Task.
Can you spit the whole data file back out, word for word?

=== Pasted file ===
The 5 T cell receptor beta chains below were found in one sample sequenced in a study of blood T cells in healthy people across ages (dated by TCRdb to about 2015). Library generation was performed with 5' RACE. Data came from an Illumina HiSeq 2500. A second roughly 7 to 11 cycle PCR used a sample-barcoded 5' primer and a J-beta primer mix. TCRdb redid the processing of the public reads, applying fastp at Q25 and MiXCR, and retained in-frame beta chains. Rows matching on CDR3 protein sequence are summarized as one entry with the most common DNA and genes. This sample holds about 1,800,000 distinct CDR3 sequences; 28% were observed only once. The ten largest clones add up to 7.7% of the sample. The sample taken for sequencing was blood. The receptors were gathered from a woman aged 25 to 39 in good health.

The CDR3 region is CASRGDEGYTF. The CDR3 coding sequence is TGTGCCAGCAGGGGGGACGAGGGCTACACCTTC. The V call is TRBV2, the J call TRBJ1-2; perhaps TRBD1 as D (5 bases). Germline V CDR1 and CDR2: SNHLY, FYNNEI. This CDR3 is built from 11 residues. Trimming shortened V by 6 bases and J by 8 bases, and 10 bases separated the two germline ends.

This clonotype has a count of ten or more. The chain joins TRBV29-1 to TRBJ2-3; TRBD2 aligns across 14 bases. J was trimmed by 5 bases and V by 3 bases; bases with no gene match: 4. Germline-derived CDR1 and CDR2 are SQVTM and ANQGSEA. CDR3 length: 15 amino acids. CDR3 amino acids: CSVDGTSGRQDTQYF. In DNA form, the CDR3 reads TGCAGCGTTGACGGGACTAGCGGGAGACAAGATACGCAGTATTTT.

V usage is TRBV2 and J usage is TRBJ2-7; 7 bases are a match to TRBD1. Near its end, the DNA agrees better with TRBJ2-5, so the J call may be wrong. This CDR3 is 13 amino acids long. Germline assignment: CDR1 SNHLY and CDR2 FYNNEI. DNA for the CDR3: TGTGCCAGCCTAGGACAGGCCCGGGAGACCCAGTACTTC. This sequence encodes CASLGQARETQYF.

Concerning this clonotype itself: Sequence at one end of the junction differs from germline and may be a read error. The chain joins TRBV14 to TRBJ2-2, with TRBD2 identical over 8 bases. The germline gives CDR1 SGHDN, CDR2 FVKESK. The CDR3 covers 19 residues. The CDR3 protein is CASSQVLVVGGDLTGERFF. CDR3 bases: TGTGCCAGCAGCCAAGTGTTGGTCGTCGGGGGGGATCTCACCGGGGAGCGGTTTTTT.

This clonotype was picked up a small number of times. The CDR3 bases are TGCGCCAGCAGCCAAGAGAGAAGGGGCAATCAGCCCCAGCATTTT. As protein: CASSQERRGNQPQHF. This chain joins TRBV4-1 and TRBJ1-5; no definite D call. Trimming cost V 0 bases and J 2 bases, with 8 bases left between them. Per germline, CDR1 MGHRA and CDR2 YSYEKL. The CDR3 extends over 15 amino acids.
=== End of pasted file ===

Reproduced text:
The 5 T cell receptor beta chains below were found in one sample sequenced in a study of blood T cells in healthy people across ages (dated by TCRdb to about 2015). Library generation was performed with 5' RACE. Data came from an Illumina HiSeq 2500. A second roughly 7 to 11 cycle PCR used a sample-barcoded 5' primer and a J-beta primer mix. TCRdb redid the processing of the public reads, applying fastp at Q25 and MiXCR, and retained in-frame beta chains. Rows matching on CDR3 protein sequence are summarized as one entry with the most common DNA and genes. This sample holds about 1,800,000 distinct CDR3 sequences; 28% were observed only once. The ten largest clones add up to 7.7% of the sample. The sample taken for sequencing was blood. The receptors were gathered from a woman aged 25 to 39 in good health.

The CDR3 region is CASRGDEGYTF. The CDR3 coding sequence is TGTGCCAGCAGGGGGGACGAGGGCTACACCTTC. The V call is TRBV2, the J call TRBJ1-2; perhaps TRBD1 as D (5 bases). Germline V CDR1 and CDR2: SNHLY, FYNNEI. This CDR3 is built from 11 residues. Trimming shortened V by 6 bases and J by 8 bases, and 10 bases separated the two germline ends.

This clonotype has a count of ten or more. The chain joins TRBV29-1 to TRBJ2-3; TRBD2 aligns across 14 bases. J was trimmed by 5 bases and V by 3 bases; bases with no gene match: 4. Germline-derived CDR1 and CDR2 are SQVTM and ANQGSEA. CDR3 length: 15 amino acids. CDR3 amino acids: CSVDGTSGRQDTQYF. In DNA form, the CDR3 reads TGCAGCGTTGACGGGACTAGCGGGAGACAAGATACGCAGTATTTT.

V usage is TRBV2 and J usage is TRBJ2-7; 7 bases are a match to TRBD1. Near its end, the DNA agrees better with TRBJ2-5, so the J call may be wrong. This CDR3 is 13 amino acids long. Germline assignment: CDR1 SNHLY and CDR2 FYNNEI. DNA for the CDR3: TGTGCCAGCCTAGGACAGGCCCGGGAGACCCAGTACTTC. This sequence encodes CASLGQARETQYF.

Concerning this clonotype itself: Sequence at one end of the junction differs from germline and may be a read error. The chain joins TRBV14 to TRBJ2-2, with TRBD2 identical over 8 bases. The germline gives CDR1 SGHDN, CDR2 FVKESK. The CDR3 covers 19 residues. The CDR3 protein is CASSQVLVVGGDLTGERFF. CDR3 bases: TGTGCCAGCAGCCAAGTGTTGGTCGTCGGGGGGGATCTCACCGGGGAGCGGTTTTTT.

This clonotype was picked up a small number of times. The CDR3 bases are TGCGCCAGCAGCCAAGAGAGAAGGGGCAATCAGCCCCAGCATTTT. As protein: CASSQERRGNQPQHF. This chain joins TRBV4-1 and TRBJ1-5; no definite D call. Trimming cost V 0 bases and J 2 bases, with 8 bases left between them. Per germline, CDR1 MGHRA and CDR2 YSYEKL. The CDR3 extends over 15 amino acids.